Edit 2: basically, why does No 2 in the following have less drag than No 5?

Because the sharp corner at the base of the cone in No. 5 will cause a suction peak which in turn will cause a jump in boundary layer thickness. The hemispherical nose of No. 2 is better, but best is the elliptical nose in No. 1.

A blunter ellipse will have lower overall surface but a steeper change in pressure - here, as so often, the optimum is a compromise which needs to include the Mach and Reynolds numbers as well as structural considerations. Since the optimum is flat, there is considerable space for individual solutions.

What if No 5 had a smoother “ridge” (cone to cylinder transition) but was still pointy? Say, if No 1 ended in a point?

The pointy tip would not "fix" the stagnation point to that point - rather, it would still move with the angle of attack, but the part of the flow negotiating this tip would exhibit a strong suction peak and "smooth out" the contour by means of a local separation. This would place more strain on the boundary layer and increase its thickness downstream. Any hope for laminar flow over this nose past such a tip would be destroyed by this, of course.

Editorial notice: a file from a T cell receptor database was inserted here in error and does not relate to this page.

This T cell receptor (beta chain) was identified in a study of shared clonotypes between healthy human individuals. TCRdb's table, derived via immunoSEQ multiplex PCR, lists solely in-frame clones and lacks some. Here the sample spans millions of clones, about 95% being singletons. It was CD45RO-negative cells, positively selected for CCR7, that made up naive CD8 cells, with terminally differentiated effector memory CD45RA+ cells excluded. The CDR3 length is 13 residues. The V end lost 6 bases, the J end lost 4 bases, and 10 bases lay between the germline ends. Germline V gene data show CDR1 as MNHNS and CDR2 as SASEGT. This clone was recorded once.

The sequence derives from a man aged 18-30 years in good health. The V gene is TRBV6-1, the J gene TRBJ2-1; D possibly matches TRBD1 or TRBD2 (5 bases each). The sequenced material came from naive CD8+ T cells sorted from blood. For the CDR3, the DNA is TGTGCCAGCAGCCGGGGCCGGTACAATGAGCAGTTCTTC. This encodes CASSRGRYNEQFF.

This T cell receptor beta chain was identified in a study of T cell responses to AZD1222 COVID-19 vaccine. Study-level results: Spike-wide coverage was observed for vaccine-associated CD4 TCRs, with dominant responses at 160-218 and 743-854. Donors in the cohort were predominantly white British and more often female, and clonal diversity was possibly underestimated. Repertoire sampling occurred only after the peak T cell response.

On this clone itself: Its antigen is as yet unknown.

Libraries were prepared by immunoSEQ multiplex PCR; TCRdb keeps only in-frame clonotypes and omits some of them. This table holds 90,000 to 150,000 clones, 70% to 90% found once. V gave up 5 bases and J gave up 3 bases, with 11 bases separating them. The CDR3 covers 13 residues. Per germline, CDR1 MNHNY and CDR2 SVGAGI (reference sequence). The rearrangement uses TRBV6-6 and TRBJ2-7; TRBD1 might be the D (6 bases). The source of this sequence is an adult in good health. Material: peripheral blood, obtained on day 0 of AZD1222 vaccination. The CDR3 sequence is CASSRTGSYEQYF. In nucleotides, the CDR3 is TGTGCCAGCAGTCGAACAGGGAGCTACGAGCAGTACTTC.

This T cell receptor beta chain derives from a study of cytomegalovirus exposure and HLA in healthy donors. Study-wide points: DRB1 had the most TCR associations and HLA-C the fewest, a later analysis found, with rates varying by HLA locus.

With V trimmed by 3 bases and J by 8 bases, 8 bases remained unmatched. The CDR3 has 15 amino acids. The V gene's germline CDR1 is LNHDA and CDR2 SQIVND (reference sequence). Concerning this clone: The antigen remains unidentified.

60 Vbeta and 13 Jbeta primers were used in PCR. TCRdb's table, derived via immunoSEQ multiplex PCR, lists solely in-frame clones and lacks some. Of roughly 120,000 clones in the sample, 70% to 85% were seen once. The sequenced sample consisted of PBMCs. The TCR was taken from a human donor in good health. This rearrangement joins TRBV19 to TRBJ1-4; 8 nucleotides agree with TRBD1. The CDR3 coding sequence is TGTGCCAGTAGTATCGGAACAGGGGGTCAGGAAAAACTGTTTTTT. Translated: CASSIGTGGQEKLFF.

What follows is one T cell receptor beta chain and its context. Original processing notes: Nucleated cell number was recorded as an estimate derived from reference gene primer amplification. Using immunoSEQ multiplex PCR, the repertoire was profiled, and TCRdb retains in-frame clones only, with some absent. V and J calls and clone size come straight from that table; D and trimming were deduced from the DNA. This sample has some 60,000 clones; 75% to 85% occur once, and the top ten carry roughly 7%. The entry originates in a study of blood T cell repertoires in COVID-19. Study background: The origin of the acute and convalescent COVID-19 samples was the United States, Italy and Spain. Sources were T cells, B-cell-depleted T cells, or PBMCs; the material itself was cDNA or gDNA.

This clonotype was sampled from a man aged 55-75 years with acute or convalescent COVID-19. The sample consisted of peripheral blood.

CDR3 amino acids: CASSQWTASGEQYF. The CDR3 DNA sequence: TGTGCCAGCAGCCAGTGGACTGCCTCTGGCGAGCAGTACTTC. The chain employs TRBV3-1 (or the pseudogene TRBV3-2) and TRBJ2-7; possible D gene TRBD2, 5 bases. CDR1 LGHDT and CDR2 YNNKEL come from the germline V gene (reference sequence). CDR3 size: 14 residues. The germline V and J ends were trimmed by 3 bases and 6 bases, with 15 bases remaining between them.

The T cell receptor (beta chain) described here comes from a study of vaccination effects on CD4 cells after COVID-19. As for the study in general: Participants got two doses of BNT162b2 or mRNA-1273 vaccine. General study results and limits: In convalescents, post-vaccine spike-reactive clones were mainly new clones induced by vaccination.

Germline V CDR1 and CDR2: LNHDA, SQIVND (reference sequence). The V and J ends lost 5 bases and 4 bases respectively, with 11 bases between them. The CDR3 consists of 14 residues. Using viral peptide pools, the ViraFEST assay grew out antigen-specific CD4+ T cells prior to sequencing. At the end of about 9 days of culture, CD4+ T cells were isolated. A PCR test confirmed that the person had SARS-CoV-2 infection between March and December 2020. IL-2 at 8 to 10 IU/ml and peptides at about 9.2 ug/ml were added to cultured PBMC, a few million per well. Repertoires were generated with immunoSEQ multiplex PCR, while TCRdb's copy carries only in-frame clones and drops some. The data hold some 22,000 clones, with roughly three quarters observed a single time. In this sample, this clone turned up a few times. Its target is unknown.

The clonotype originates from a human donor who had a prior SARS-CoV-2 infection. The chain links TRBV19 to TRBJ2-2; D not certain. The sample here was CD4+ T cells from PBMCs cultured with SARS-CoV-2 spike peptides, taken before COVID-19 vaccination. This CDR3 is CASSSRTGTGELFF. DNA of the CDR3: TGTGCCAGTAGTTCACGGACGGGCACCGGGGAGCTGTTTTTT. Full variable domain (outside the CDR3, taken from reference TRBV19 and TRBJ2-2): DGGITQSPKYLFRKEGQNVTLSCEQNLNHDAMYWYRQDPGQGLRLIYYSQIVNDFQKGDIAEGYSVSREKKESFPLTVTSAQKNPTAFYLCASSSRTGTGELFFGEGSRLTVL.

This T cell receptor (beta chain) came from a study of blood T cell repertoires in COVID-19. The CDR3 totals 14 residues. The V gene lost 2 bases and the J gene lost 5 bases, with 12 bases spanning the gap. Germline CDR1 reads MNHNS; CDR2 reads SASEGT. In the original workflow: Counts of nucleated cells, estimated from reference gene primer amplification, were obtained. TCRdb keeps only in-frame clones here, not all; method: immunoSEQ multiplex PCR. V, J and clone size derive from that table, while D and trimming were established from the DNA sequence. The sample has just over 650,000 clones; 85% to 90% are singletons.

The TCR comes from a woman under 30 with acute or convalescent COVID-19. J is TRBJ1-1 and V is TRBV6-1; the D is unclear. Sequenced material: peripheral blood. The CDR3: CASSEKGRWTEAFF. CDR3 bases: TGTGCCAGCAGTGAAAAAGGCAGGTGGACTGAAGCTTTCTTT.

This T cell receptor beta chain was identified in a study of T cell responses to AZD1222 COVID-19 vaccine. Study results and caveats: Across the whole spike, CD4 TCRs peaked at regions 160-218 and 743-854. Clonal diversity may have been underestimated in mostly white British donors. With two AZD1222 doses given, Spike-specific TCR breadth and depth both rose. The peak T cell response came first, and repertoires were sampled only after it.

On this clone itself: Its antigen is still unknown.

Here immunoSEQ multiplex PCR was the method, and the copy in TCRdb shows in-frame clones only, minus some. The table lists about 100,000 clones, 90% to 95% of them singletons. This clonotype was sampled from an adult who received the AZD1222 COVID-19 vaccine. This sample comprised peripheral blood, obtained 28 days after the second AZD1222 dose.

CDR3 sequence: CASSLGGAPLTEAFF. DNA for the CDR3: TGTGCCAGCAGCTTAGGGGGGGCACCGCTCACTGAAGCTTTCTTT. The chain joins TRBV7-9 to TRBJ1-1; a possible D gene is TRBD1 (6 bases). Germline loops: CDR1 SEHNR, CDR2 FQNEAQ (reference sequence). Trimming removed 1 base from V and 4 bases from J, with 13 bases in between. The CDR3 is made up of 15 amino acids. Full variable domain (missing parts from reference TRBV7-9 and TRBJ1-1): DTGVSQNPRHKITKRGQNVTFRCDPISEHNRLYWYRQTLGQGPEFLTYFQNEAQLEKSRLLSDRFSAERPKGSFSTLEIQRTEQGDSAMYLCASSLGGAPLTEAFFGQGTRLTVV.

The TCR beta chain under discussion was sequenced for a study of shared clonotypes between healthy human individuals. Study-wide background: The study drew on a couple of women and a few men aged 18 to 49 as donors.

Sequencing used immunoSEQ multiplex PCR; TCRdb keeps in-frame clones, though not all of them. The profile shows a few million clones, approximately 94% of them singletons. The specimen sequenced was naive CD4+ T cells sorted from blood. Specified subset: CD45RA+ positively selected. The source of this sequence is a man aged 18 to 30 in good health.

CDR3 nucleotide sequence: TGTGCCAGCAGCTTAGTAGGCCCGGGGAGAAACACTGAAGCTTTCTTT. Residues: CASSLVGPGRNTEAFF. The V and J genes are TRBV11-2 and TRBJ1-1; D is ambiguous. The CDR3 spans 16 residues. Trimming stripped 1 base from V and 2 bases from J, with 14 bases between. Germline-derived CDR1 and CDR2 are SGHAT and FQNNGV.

The smoother ridge would be better, so the elliptical nose with a pointy tip would improve things like No. 4 does over No. 5. On No. 4 the sharp ridge will most likely produce a separation on the ridge which will make the whole body look larger to the oncoming flow. The bisection of the drag coefficient in No. 4 indicates to me that the separation is much smaller. Note that this is all only valid in subsonic flow! In supersonic flow No. 4 would look best.

Nose shape on wings